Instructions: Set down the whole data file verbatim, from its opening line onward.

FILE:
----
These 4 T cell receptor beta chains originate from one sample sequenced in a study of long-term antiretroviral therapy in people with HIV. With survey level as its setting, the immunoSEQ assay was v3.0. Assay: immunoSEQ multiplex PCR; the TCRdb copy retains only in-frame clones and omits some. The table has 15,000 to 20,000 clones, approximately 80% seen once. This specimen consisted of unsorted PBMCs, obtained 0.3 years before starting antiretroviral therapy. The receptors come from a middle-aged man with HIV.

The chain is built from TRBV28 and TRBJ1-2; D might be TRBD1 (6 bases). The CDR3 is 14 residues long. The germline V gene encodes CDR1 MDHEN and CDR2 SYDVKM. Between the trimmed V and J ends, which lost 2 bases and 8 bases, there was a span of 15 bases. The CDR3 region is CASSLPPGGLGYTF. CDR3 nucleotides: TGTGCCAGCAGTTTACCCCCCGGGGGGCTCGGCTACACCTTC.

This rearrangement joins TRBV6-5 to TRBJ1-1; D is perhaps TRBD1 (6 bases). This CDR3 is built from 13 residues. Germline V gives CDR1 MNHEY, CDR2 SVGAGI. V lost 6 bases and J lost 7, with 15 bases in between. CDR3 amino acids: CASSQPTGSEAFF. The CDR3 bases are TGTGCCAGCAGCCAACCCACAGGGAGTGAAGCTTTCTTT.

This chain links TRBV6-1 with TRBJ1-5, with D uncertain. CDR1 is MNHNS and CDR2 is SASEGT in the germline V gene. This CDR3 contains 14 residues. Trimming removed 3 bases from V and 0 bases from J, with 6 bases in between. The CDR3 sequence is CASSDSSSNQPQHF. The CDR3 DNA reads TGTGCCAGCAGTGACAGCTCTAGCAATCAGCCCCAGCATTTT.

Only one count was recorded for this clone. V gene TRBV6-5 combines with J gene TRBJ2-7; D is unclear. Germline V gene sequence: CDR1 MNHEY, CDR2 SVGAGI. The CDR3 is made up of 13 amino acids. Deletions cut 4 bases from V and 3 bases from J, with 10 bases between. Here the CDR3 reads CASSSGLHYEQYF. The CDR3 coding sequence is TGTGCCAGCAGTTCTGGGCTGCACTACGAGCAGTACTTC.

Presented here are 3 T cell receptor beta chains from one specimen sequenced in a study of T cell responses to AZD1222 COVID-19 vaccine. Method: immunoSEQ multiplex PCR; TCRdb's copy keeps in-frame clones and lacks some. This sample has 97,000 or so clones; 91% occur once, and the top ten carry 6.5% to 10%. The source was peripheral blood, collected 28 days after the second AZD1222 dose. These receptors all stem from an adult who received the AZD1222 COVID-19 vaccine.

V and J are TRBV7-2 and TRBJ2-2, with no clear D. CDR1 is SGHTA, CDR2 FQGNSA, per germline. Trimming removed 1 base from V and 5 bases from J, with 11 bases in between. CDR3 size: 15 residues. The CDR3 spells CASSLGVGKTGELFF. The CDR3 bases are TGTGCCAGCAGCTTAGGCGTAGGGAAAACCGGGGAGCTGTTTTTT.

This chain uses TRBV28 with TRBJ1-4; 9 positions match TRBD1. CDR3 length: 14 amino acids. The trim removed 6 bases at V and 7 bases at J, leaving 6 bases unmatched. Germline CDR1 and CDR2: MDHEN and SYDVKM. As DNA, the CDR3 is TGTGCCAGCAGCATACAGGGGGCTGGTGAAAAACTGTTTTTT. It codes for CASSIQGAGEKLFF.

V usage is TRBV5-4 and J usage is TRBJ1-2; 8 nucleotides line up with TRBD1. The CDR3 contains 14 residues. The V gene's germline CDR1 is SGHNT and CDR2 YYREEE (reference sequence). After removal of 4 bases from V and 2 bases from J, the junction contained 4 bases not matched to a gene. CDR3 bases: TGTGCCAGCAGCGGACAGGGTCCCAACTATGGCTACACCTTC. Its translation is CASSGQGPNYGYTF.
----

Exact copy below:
These 4 T cell receptor beta chains originate from one sample sequenced in a study of long-term antiretroviral therapy in people with HIV. With survey level as its setting, the immunoSEQ assay was v3.0. Assay: immunoSEQ multiplex PCR; the TCRdb copy retains only in-frame clones and omits some. The table has 15,000 to 20,000 clones, approximately 80% seen once. This specimen consisted of unsorted PBMCs, obtained 0.3 years before starting antiretroviral therapy. The receptors come from a middle-aged man with HIV.

The chain is built from TRBV28 and TRBJ1-2; D might be TRBD1 (6 bases). The CDR3 is 14 residues long. The germline V gene encodes CDR1 MDHEN and CDR2 SYDVKM. Between the trimmed V and J ends, which lost 2 bases and 8 bases, there was a span of 15 bases. The CDR3 region is CASSLPPGGLGYTF. CDR3 nucleotides: TGTGCCAGCAGTTTACCCCCCGGGGGGCTCGGCTACACCTTC.

This rearrangement joins TRBV6-5 to TRBJ1-1; D is perhaps TRBD1 (6 bases). This CDR3 is built from 13 residues. Germline V gives CDR1 MNHEY, CDR2 SVGAGI. V lost 6 bases and J lost 7, with 15 bases in between. CDR3 amino acids: CASSQPTGSEAFF. The CDR3 bases are TGTGCCAGCAGCCAACCCACAGGGAGTGAAGCTTTCTTT.

This chain links TRBV6-1 with TRBJ1-5, with D uncertain. CDR1 is MNHNS and CDR2 is SASEGT in the germline V gene. This CDR3 contains 14 residues. Trimming removed 3 bases from V and 0 bases from J, with 6 bases in between. The CDR3 sequence is CASSDSSSNQPQHF. The CDR3 DNA reads TGTGCCAGCAGTGACAGCTCTAGCAATCAGCCCCAGCATTTT.

Only one count was recorded for this clone. V gene TRBV6-5 combines with J gene TRBJ2-7; D is unclear. Germline V gene sequence: CDR1 MNHEY, CDR2 SVGAGI. The CDR3 is made up of 13 amino acids. Deletions cut 4 bases from V and 3 bases from J, with 10 bases between. Here the CDR3 reads CASSSGLHYEQYF. The CDR3 coding sequence is TGTGCCAGCAGTTCTGGGCTGCACTACGAGCAGTACTTC.

Presented here are 3 T cell receptor beta chains from one specimen sequenced in a study of T cell responses to AZD1222 COVID-19 vaccine. Method: immunoSEQ multiplex PCR; TCRdb's copy keeps in-frame clones and lacks some. This sample has 97,000 or so clones; 91% occur once, and the top ten carry 6.5% to 10%. The source was peripheral blood, collected 28 days after the second AZD1222 dose. These receptors all stem from an adult who received the AZD1222 COVID-19 vaccine.

V and J are TRBV7-2 and TRBJ2-2, with no clear D. CDR1 is SGHTA, CDR2 FQGNSA, per germline. Trimming removed 1 base from V and 5 bases from J, with 11 bases in between. CDR3 size: 15 residues. The CDR3 spells CASSLGVGKTGELFF. The CDR3 bases are TGTGCCAGCAGCTTAGGCGTAGGGAAAACCGGGGAGCTGTTTTTT.

This chain uses TRBV28 with TRBJ1-4; 9 positions match TRBD1. CDR3 length: 14 amino acids. The trim removed 6 bases at V and 7 bases at J, leaving 6 bases unmatched. Germline CDR1 and CDR2: MDHEN and SYDVKM. As DNA, the CDR3 is TGTGCCAGCAGCATACAGGGGGCTGGTGAAAAACTGTTTTTT. It codes for CASSIQGAGEKLFF.

V usage is TRBV5-4 and J usage is TRBJ1-2; 8 nucleotides line up with TRBD1. The CDR3 contains 14 residues. The V gene's germline CDR1 is SGHNT and CDR2 YYREEE (reference sequence). After removal of 4 bases from V and 2 bases from J, the junction contained 4 bases not matched to a gene. CDR3 bases: TGTGCCAGCAGCGGACAGGGTCCCAACTATGGCTACACCTTC. Its translation is CASSGQGPNYGYTF.